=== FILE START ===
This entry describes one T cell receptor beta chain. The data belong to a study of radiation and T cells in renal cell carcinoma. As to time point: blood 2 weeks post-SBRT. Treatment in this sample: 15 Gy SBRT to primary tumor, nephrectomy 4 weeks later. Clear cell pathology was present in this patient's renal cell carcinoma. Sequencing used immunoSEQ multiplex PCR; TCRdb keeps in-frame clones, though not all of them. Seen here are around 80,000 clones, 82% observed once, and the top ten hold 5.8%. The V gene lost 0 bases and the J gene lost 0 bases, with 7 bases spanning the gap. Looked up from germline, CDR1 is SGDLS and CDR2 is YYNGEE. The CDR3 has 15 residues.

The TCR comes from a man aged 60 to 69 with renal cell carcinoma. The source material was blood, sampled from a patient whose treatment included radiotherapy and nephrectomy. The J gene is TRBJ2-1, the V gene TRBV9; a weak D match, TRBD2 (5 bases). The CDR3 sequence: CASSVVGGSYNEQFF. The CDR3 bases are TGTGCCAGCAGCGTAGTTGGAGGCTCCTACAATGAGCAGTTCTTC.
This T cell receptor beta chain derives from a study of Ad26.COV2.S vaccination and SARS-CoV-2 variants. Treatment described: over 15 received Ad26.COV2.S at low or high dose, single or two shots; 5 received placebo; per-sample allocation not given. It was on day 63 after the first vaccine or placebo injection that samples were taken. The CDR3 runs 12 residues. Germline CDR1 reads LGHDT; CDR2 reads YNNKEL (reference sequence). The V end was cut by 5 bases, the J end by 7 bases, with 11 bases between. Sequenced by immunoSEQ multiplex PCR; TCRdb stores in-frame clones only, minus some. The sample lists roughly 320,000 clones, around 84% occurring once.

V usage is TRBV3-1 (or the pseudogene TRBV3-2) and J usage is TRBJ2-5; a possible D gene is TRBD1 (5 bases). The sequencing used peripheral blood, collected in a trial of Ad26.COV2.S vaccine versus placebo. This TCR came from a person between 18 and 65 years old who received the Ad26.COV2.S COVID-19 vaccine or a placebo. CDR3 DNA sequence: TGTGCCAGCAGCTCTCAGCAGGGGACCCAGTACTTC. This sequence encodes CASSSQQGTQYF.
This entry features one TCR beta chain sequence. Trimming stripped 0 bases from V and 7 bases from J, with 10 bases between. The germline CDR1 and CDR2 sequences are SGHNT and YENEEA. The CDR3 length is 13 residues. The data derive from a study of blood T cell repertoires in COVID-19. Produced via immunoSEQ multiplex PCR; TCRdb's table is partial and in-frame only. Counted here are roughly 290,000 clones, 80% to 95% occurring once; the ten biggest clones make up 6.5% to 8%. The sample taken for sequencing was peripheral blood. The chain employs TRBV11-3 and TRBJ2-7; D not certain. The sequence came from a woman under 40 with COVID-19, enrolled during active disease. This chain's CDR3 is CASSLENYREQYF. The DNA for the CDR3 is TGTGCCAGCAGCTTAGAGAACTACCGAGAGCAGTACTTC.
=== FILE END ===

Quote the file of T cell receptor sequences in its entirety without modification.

This entry describes one T cell receptor beta chain. The data belong to a study of radiation and T cells in renal cell carcinoma. As to time point: blood 2 weeks post-SBRT. Treatment in this sample: 15 Gy SBRT to primary tumor, nephrectomy 4 weeks later. Clear cell pathology was present in this patient's renal cell carcinoma. Sequencing used immunoSEQ multiplex PCR; TCRdb keeps in-frame clones, though not all of them. Seen here are around 80,000 clones, 82% observed once, and the top ten hold 5.8%. The V gene lost 0 bases and the J gene lost 0 bases, with 7 bases spanning the gap. Looked up from germline, CDR1 is SGDLS and CDR2 is YYNGEE. The CDR3 has 15 residues.

The TCR comes from a man aged 60 to 69 with renal cell carcinoma. The source material was blood, sampled from a patient whose treatment included radiotherapy and nephrectomy. The J gene is TRBJ2-1, the V gene TRBV9; a weak D match, TRBD2 (5 bases). The CDR3 sequence: CASSVVGGSYNEQFF. The CDR3 bases are TGTGCCAGCAGCGTAGTTGGAGGCTCCTACAATGAGCAGTTCTTC.
This T cell receptor beta chain derives from a study of Ad26.COV2.S vaccination and SARS-CoV-2 variants. Treatment described: over 15 received Ad26.COV2.S at low or high dose, single or two shots; 5 received placebo; per-sample allocation not given. It was on day 63 after the first vaccine or placebo injection that samples were taken. The CDR3 runs 12 residues. Germline CDR1 reads LGHDT; CDR2 reads YNNKEL (reference sequence). The V end was cut by 5 bases, the J end by 7 bases, with 11 bases between. Sequenced by immunoSEQ multiplex PCR; TCRdb stores in-frame clones only, minus some. The sample lists roughly 320,000 clones, around 84% occurring once.

V usage is TRBV3-1 (or the pseudogene TRBV3-2) and J usage is TRBJ2-5; a possible D gene is TRBD1 (5 bases). The sequencing used peripheral blood, collected in a trial of Ad26.COV2.S vaccine versus placebo. This TCR came from a person between 18 and 65 years old who received the Ad26.COV2.S COVID-19 vaccine or a placebo. CDR3 DNA sequence: TGTGCCAGCAGCTCTCAGCAGGGGACCCAGTACTTC. This sequence encodes CASSSQQGTQYF.
This entry features one TCR beta chain sequence. Trimming stripped 0 bases from V and 7 bases from J, with 10 bases between. The germline CDR1 and CDR2 sequences are SGHNT and YENEEA. The CDR3 length is 13 residues. The data derive from a study of blood T cell repertoires in COVID-19. Produced via immunoSEQ multiplex PCR; TCRdb's table is partial and in-frame only. Counted here are roughly 290,000 clones, 80% to 95% occurring once; the ten biggest clones make up 6.5% to 8%. The sample taken for sequencing was peripheral blood. The chain employs TRBV11-3 and TRBJ2-7; D not certain. The sequence came from a woman under 40 with COVID-19, enrolled during active disease. This chain's CDR3 is CASSLENYREQYF. The DNA for the CDR3 is TGTGCCAGCAGCTTAGAGAACTACCGAGAGCAGTACTTC.